stakeholders in making investment, credit and similar resource allocation decisions enhancing overall market efficiency (IASB, 2006; IASB, 2008).
Although both FASB and IASB stress the importance of corporate financial reporting, it is however affected by the quality of auditing. This is due to its context specifically, an empirical assessment of financial reporting inevitably includes preferences among a myriad of constituents (Dechow and Dicher 2002, Schipper and Vincent, 2003; Botosan, 2004;
Daske and Gebharat, 2006).
Statement of Accounting Standard (information to be disclosed in financial statement) and section 334(2) of Companies and Allied Matters Act (CAMA) provide that financial statement shall include the provision of profit and loss account, statement of account policies, balance sheet, notes to the account, auditor’s report, directors report, value added
statement and five year financial summary.
The financial statement must accurately represent the underlying economic activities of the organization. It is possible to have a discontinuity between the activities of an organization. When this occurs, the credibility of such statement induces doubt and uncertainty in the minds of the various users of statement. This therefore means that, there is lack of uniformity between information available to the management and information available to the investing public (Asymmetry).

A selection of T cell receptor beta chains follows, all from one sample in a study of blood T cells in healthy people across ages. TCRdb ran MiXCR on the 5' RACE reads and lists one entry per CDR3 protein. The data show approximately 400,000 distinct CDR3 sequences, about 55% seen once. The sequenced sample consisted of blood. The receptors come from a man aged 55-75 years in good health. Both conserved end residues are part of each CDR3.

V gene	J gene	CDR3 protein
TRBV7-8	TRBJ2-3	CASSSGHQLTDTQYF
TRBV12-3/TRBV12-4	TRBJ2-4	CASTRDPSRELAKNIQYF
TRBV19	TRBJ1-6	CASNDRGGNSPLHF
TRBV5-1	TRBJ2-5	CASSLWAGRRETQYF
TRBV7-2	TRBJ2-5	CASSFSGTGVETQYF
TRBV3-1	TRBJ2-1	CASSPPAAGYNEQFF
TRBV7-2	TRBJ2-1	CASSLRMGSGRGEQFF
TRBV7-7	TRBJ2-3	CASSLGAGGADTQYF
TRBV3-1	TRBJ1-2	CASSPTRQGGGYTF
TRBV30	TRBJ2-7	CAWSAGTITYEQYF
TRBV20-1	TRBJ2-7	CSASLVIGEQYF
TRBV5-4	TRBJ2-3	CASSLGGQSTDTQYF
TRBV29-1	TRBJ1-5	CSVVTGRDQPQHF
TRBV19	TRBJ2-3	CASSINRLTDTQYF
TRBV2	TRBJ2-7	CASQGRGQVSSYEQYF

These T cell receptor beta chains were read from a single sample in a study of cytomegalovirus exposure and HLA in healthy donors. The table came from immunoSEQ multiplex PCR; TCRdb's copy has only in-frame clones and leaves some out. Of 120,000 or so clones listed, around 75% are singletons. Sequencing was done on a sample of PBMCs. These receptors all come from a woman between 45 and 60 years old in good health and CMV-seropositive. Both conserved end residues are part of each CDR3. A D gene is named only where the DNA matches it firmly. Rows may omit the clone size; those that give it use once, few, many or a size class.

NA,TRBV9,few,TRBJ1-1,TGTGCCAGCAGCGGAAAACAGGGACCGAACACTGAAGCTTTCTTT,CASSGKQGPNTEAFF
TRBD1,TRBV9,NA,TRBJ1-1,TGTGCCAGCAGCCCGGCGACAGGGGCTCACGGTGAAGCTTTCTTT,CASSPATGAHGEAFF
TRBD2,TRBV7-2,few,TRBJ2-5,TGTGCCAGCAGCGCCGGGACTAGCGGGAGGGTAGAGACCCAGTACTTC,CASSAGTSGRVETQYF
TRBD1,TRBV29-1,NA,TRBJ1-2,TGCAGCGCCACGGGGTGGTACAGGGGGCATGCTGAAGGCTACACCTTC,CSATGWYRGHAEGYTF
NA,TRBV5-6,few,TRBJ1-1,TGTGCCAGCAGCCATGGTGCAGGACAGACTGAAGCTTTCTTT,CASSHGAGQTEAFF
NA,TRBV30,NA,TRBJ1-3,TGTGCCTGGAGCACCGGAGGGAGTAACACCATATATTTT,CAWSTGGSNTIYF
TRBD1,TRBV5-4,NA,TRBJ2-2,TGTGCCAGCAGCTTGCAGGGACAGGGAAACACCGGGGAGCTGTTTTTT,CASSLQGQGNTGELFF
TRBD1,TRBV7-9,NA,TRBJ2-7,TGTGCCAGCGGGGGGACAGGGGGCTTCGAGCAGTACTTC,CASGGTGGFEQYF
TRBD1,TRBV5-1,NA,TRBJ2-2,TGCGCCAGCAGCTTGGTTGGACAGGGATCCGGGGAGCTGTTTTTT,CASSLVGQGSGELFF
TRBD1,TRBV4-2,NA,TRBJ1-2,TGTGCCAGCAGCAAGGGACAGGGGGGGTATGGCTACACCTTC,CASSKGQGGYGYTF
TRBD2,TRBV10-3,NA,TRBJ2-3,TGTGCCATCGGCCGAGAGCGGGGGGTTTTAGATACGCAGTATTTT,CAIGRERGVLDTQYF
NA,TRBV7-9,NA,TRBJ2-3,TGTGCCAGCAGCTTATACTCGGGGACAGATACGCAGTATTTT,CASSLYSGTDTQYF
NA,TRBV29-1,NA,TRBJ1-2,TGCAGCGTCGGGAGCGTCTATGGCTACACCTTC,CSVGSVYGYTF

There are two sources of information asymmetry as regards to financial statement, in the book keeping (financial report) process which includes:
Managements understanding of underlying activities may not be accurately represented in financial statements.
Investing public understanding or perception of information represented in financial statement may be different from that which has been documented.
Corporate financial reporting is aided by auditing which is the independent verification of the figures provided in financial statement to determine its truthfulness and fairness. The
importance of auditing stems from the fact that a lot of person’s requires corporate financial reports for different reasons, sound audit gives financial statement legitimacy and enhances companies image. Lack of proper audit or carelessness on the part of the auditors in auditing financial statement of companies have led to investors making wrong decisions, as well as closure of companies, who otherwise were thought to be doing well such as Enron as well as major banks in Nigeria. Corporate financial reporting is a communication of relevant qualitative and quantitative information for decision making. Users of such information for thorough financial statements. Management is entrusted with the legal responsibility of preparing and communicating such relevant information to the users. However, the management does not independently carry this task, but it is the joint effort of accounting researchers, management, auditors and the government.
Financial statements make a case for reporting entity in their quest for invisible funds.
Where a reporting unit creates uncertainty in the minds of investors, it is perceived as risky.
The effect is that investors demand a compensation for a perceived level of risk. This result to an increase in cost of capital of such economic unit. This is known as “Capital Need Hypothesis”. Choi (1973) suggested that a prime motive for disclosure is to raise capital at